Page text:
Saturday, May 29, 2010


Columnist David Brooks of the New York Times, discussed complexity and disaster in his op-ed essay, Drilling for Certainty. Brooks says there are a number of components to the BP disaster. First, people don't immediately perceive how small failings can build up to major complications. Secondly, people become accustomed to risk, like driving along the expressway at 85 miles an hour. You forget that if you were hit by the idiot careening alongside you might be dead in an instant. Third, people place an "elaborate faith" in back-up systems. This would be the equivalent of thinking that since you are wearing seat-belts and your car is equipped with airbags, you could crash at no risk. Fourth, people think that complicated risks can be matched by "complicated governing structures." "Oh, yeah, we're ready for it...." Fifth, people tend to spread good news and hide the bad... particularly when they might have to accept some form of responsibility for having failed. And finally, people in the same field tend to think alike, which means in the case of the BP oil disaster, that the oilers and the inspectors were cut from exactly the same cloth and percieving from the same narrow point of reference.

David Brooks concludes that the BP situation is not just about oil, but about how we deal with the complexity of everyday society, and that we are ill prepared to deal with complexity that is growing faster than our ability to contend with it.

And so, what the heck does this have to do with the hands? Rudolf Steiner, creator of the Waldorf educational system, believed that children should not be introduced to technologies they could not understand. The early progressive educators, Pestalozzi, Froebel, Cygnaeus, Salomon and Montesorri, believed that learning should progress gradually from the simple to the complex.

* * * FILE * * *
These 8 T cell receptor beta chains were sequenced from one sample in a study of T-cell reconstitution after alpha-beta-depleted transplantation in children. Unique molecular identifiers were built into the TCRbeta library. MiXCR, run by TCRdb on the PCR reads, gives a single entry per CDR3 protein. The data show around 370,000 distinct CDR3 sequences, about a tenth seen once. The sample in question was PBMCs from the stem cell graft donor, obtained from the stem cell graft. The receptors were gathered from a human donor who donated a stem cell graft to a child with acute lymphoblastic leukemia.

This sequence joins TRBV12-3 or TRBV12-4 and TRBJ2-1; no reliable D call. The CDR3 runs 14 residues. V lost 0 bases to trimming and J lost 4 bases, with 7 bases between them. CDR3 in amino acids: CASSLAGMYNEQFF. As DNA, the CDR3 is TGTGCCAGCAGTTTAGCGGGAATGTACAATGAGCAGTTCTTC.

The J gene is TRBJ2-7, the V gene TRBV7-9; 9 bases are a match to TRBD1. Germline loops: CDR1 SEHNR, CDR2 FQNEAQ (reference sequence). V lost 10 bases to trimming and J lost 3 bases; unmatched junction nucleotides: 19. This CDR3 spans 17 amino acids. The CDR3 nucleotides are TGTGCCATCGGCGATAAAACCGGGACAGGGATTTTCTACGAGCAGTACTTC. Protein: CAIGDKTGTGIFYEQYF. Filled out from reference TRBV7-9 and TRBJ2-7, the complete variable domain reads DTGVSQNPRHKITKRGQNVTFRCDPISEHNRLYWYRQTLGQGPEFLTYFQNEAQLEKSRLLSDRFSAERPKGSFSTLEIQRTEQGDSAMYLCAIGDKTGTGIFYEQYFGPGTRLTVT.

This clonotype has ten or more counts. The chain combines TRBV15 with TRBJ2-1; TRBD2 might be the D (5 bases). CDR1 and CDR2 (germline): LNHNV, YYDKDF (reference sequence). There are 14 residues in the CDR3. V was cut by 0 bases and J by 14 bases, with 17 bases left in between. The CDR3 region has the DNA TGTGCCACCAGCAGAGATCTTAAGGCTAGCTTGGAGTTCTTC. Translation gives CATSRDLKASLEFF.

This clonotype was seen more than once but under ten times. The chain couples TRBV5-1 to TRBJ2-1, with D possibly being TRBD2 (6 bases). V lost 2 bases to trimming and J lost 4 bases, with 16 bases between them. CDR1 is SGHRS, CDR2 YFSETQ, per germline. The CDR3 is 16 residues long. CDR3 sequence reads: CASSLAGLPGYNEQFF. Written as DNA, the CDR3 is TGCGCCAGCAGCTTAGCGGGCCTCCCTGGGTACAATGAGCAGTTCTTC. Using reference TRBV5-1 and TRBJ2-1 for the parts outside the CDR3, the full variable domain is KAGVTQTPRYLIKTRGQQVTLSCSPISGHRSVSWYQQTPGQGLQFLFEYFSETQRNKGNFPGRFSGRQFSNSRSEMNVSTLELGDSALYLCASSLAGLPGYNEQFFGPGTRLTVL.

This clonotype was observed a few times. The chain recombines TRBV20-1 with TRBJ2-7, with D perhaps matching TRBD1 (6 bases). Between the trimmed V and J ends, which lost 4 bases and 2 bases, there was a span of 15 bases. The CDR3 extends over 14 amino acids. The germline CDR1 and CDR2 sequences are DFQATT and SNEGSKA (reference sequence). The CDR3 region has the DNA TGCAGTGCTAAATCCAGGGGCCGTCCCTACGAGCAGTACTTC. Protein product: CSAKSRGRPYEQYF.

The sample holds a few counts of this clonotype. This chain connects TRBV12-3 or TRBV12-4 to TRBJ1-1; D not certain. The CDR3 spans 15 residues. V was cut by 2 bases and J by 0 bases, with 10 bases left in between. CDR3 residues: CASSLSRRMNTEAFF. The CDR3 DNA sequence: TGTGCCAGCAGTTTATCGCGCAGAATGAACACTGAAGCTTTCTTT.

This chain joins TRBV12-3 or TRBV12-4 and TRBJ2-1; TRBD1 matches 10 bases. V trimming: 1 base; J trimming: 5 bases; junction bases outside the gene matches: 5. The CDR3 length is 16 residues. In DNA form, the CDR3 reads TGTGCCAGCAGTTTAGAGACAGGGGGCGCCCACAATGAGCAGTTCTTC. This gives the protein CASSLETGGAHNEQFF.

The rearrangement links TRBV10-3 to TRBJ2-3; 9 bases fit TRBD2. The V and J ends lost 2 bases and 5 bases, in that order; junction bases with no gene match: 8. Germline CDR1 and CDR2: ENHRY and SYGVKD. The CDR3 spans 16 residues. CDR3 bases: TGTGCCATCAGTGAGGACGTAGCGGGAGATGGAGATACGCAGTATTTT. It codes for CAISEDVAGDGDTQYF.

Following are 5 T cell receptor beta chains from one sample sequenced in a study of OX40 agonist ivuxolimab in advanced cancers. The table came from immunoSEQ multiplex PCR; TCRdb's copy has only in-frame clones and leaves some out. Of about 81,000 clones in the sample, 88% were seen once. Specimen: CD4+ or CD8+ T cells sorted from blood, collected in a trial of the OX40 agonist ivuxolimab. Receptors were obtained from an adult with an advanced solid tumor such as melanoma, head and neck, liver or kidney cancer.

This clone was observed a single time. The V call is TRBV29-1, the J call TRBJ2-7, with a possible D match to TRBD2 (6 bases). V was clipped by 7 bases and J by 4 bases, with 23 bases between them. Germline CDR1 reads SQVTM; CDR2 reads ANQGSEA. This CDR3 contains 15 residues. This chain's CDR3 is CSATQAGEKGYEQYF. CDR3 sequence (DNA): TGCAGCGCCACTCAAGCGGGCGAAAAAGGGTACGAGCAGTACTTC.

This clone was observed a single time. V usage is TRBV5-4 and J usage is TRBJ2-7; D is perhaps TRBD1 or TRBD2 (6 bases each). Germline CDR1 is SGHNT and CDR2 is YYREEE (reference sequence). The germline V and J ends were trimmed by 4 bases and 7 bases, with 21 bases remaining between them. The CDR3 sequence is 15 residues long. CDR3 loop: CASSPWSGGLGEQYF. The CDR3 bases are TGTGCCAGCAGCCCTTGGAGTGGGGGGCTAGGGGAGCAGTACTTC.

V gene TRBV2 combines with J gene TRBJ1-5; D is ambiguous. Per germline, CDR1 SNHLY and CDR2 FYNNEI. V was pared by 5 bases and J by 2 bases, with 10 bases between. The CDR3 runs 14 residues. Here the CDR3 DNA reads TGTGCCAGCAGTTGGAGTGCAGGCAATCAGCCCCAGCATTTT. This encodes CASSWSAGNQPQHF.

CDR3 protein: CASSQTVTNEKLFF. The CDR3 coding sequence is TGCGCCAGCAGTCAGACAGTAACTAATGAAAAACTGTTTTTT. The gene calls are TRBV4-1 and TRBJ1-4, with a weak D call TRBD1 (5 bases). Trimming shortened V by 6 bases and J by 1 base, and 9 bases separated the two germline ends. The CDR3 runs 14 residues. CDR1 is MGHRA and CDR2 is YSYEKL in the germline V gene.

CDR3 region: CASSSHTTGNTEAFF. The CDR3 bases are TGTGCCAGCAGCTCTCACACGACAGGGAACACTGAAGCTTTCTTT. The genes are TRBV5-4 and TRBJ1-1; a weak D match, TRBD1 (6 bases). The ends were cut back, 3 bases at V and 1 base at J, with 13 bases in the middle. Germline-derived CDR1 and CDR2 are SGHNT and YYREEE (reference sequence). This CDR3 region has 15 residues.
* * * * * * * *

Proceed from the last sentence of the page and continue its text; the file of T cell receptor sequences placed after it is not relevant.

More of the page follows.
In modern life, we thrust our children into the complexity of technology without giving them a fundamental understanding of the simple things. And by doing so, we fail to give them the monitoring power, and observational framework through which to place complexity within possible control. And so, I am once again trying to explain why children should be given tools. Not the high tech tools beyond their ability to understand, but the simple ones... saws, hammers, etc. And kids should be playing with blocks, and outdoors in nature, exploring the universe with their own hands. Brooks states in the editorial,
"If there is one thing we’ve learned, it is that humans are not great at measuring and responding to risk when placed in situations too complicated to understand."
I would suggest that what Brooks says we have learned is a lesson still to be learned. We can only prepare our children for complexity by giving them a foundation upon which to build complex understanding. It begins with very simple stuff, that we choose to completely ignore in modern education.

1 comment:

  1. Anonymous4:29 PM

    One thing we can do to better deal with complexity is to understand how nature, and evolution in particular, deals with complexity more successfully than we seem to be in our own undertakings.